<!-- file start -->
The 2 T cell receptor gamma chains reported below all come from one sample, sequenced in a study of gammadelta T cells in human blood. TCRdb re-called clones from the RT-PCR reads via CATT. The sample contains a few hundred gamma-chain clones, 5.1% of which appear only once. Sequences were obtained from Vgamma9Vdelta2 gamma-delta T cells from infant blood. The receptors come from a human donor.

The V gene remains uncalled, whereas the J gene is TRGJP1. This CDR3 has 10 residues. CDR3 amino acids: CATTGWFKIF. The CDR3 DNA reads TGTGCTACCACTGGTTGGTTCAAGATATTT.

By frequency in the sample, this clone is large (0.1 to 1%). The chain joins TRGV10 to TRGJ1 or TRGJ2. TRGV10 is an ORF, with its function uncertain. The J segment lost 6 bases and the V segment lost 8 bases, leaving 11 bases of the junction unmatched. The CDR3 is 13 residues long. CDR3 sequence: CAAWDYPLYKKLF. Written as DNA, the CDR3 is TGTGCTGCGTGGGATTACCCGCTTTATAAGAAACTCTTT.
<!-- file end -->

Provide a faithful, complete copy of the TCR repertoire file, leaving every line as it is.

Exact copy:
The 2 T cell receptor gamma chains reported below all come from one sample, sequenced in a study of gammadelta T cells in human blood. TCRdb re-called clones from the RT-PCR reads via CATT. The sample contains a few hundred gamma-chain clones, 5.1% of which appear only once. Sequences were obtained from Vgamma9Vdelta2 gamma-delta T cells from infant blood. The receptors come from a human donor.

The V gene remains uncalled, whereas the J gene is TRGJP1. This CDR3 has 10 residues. CDR3 amino acids: CATTGWFKIF. The CDR3 DNA reads TGTGCTACCACTGGTTGGTTCAAGATATTT.

By frequency in the sample, this clone is large (0.1 to 1%). The chain joins TRGV10 to TRGJ1 or TRGJ2. TRGV10 is an ORF, with its function uncertain. The J segment lost 6 bases and the V segment lost 8 bases, leaving 11 bases of the junction unmatched. The CDR3 is 13 residues long. CDR3 sequence: CAAWDYPLYKKLF. Written as DNA, the CDR3 is TGTGCTGCGTGGGATTACCCGCTTTATAAGAAACTCTTT.